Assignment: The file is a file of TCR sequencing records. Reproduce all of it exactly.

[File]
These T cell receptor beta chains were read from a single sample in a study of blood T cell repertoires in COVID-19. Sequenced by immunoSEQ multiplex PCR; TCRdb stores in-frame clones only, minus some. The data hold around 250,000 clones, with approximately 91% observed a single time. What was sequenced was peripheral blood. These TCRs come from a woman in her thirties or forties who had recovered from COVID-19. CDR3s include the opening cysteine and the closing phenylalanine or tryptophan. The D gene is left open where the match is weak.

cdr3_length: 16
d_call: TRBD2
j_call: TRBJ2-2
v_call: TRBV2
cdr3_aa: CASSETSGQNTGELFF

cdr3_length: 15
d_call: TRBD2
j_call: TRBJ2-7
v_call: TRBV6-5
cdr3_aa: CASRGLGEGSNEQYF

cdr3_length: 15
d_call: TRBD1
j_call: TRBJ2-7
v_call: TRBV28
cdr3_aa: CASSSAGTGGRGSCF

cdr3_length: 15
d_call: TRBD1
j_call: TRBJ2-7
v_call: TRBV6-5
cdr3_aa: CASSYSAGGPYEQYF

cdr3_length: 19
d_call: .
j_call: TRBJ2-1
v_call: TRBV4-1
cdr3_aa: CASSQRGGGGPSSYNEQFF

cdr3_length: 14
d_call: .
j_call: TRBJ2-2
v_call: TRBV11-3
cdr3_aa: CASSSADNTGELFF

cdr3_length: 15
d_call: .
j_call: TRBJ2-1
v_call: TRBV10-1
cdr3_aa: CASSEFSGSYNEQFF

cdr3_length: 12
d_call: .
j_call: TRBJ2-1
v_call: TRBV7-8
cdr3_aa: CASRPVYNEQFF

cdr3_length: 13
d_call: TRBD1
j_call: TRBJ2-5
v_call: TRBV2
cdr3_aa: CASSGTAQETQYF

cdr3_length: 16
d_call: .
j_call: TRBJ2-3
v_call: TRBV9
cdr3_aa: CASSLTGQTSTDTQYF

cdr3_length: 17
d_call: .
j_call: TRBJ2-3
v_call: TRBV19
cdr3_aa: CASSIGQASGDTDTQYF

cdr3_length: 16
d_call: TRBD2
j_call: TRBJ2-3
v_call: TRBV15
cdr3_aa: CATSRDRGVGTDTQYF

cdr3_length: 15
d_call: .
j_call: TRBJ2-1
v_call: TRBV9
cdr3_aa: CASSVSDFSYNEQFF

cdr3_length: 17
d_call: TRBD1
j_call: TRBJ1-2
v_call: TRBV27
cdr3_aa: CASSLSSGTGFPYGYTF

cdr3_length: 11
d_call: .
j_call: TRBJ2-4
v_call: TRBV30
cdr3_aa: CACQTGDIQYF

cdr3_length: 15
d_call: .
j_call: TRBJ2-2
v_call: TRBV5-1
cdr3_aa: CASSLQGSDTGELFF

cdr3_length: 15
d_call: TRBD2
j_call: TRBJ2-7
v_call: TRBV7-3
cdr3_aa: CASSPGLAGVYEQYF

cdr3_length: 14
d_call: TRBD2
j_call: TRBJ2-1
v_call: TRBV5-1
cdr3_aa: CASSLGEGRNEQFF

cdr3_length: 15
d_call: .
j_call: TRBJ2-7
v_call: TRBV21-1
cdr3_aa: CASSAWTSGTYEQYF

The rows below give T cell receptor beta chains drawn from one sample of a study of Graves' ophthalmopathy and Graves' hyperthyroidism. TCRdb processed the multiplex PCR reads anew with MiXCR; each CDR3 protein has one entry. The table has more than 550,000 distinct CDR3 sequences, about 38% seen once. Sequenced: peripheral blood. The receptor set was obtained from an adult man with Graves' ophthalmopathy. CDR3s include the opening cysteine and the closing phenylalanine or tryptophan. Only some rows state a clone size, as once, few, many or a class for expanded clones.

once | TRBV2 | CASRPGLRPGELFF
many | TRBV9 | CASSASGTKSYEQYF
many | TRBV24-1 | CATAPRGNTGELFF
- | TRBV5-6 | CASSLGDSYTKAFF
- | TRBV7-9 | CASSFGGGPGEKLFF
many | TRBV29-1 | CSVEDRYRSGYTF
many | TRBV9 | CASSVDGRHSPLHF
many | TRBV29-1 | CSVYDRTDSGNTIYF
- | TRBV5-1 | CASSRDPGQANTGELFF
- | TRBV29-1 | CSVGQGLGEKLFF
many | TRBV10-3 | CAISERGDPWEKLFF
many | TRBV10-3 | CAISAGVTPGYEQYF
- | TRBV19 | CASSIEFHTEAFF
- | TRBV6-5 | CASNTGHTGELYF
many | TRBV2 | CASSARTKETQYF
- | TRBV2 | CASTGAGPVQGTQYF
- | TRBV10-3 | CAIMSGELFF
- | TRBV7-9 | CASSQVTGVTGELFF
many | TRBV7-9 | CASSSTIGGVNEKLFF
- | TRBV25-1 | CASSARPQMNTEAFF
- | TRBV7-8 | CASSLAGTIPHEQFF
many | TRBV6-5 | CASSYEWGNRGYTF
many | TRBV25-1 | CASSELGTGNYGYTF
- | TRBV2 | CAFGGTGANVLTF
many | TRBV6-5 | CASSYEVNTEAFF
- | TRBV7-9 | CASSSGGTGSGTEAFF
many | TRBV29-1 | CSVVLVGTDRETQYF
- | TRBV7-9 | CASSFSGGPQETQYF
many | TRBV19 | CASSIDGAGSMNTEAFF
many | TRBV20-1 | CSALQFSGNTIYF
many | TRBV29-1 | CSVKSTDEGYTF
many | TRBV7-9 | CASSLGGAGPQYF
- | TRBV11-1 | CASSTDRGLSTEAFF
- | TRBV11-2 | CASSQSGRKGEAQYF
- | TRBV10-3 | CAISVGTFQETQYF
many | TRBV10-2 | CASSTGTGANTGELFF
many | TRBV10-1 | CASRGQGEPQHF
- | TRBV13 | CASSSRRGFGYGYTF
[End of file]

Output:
These T cell receptor beta chains were read from a single sample in a study of blood T cell repertoires in COVID-19. Sequenced by immunoSEQ multiplex PCR; TCRdb stores in-frame clones only, minus some. The data hold around 250,000 clones, with approximately 91% observed a single time. What was sequenced was peripheral blood. These TCRs come from a woman in her thirties or forties who had recovered from COVID-19. CDR3s include the opening cysteine and the closing phenylalanine or tryptophan. The D gene is left open where the match is weak.

cdr3_length: 16
d_call: TRBD2
j_call: TRBJ2-2
v_call: TRBV2
cdr3_aa: CASSETSGQNTGELFF

cdr3_length: 15
d_call: TRBD2
j_call: TRBJ2-7
v_call: TRBV6-5
cdr3_aa: CASRGLGEGSNEQYF

cdr3_length: 15
d_call: TRBD1
j_call: TRBJ2-7
v_call: TRBV28
cdr3_aa: CASSSAGTGGRGSCF

cdr3_length: 15
d_call: TRBD1
j_call: TRBJ2-7
v_call: TRBV6-5
cdr3_aa: CASSYSAGGPYEQYF

cdr3_length: 19
d_call: .
j_call: TRBJ2-1
v_call: TRBV4-1
cdr3_aa: CASSQRGGGGPSSYNEQFF

cdr3_length: 14
d_call: .
j_call: TRBJ2-2
v_call: TRBV11-3
cdr3_aa: CASSSADNTGELFF

cdr3_length: 15
d_call: .
j_call: TRBJ2-1
v_call: TRBV10-1
cdr3_aa: CASSEFSGSYNEQFF

cdr3_length: 12
d_call: .
j_call: TRBJ2-1
v_call: TRBV7-8
cdr3_aa: CASRPVYNEQFF

cdr3_length: 13
d_call: TRBD1
j_call: TRBJ2-5
v_call: TRBV2
cdr3_aa: CASSGTAQETQYF

cdr3_length: 16
d_call: .
j_call: TRBJ2-3
v_call: TRBV9
cdr3_aa: CASSLTGQTSTDTQYF

cdr3_length: 17
d_call: .
j_call: TRBJ2-3
v_call: TRBV19
cdr3_aa: CASSIGQASGDTDTQYF

cdr3_length: 16
d_call: TRBD2
j_call: TRBJ2-3
v_call: TRBV15
cdr3_aa: CATSRDRGVGTDTQYF

cdr3_length: 15
d_call: .
j_call: TRBJ2-1
v_call: TRBV9
cdr3_aa: CASSVSDFSYNEQFF

cdr3_length: 17
d_call: TRBD1
j_call: TRBJ1-2
v_call: TRBV27
cdr3_aa: CASSLSSGTGFPYGYTF

cdr3_length: 11
d_call: .
j_call: TRBJ2-4
v_call: TRBV30
cdr3_aa: CACQTGDIQYF

cdr3_length: 15
d_call: .
j_call: TRBJ2-2
v_call: TRBV5-1
cdr3_aa: CASSLQGSDTGELFF

cdr3_length: 15
d_call: TRBD2
j_call: TRBJ2-7
v_call: TRBV7-3
cdr3_aa: CASSPGLAGVYEQYF

cdr3_length: 14
d_call: TRBD2
j_call: TRBJ2-1
v_call: TRBV5-1
cdr3_aa: CASSLGEGRNEQFF

cdr3_length: 15
d_call: .
j_call: TRBJ2-7
v_call: TRBV21-1
cdr3_aa: CASSAWTSGTYEQYF

The rows below give T cell receptor beta chains drawn from one sample of a study of Graves' ophthalmopathy and Graves' hyperthyroidism. TCRdb processed the multiplex PCR reads anew with MiXCR; each CDR3 protein has one entry. The table has more than 550,000 distinct CDR3 sequences, about 38% seen once. Sequenced: peripheral blood. The receptor set was obtained from an adult man with Graves' ophthalmopathy. CDR3s include the opening cysteine and the closing phenylalanine or tryptophan. Only some rows state a clone size, as once, few, many or a class for expanded clones.

once | TRBV2 | CASRPGLRPGELFF
many | TRBV9 | CASSASGTKSYEQYF
many | TRBV24-1 | CATAPRGNTGELFF
- | TRBV5-6 | CASSLGDSYTKAFF
- | TRBV7-9 | CASSFGGGPGEKLFF
many | TRBV29-1 | CSVEDRYRSGYTF
many | TRBV9 | CASSVDGRHSPLHF
many | TRBV29-1 | CSVYDRTDSGNTIYF
- | TRBV5-1 | CASSRDPGQANTGELFF
- | TRBV29-1 | CSVGQGLGEKLFF
many | TRBV10-3 | CAISERGDPWEKLFF
many | TRBV10-3 | CAISAGVTPGYEQYF
- | TRBV19 | CASSIEFHTEAFF
- | TRBV6-5 | CASNTGHTGELYF
many | TRBV2 | CASSARTKETQYF
- | TRBV2 | CASTGAGPVQGTQYF
- | TRBV10-3 | CAIMSGELFF
- | TRBV7-9 | CASSQVTGVTGELFF
many | TRBV7-9 | CASSSTIGGVNEKLFF
- | TRBV25-1 | CASSARPQMNTEAFF
- | TRBV7-8 | CASSLAGTIPHEQFF
many | TRBV6-5 | CASSYEWGNRGYTF
many | TRBV25-1 | CASSELGTGNYGYTF
- | TRBV2 | CAFGGTGANVLTF
many | TRBV6-5 | CASSYEVNTEAFF
- | TRBV7-9 | CASSSGGTGSGTEAFF
many | TRBV29-1 | CSVVLVGTDRETQYF
- | TRBV7-9 | CASSFSGGPQETQYF
many | TRBV19 | CASSIDGAGSMNTEAFF
many | TRBV20-1 | CSALQFSGNTIYF
many | TRBV29-1 | CSVKSTDEGYTF
many | TRBV7-9 | CASSLGGAGPQYF
- | TRBV11-1 | CASSTDRGLSTEAFF
- | TRBV11-2 | CASSQSGRKGEAQYF
- | TRBV10-3 | CAISVGTFQETQYF
many | TRBV10-2 | CASSTGTGANTGELFF
many | TRBV10-1 | CASRGQGEPQHF
- | TRBV13 | CASSSRRGFGYGYTF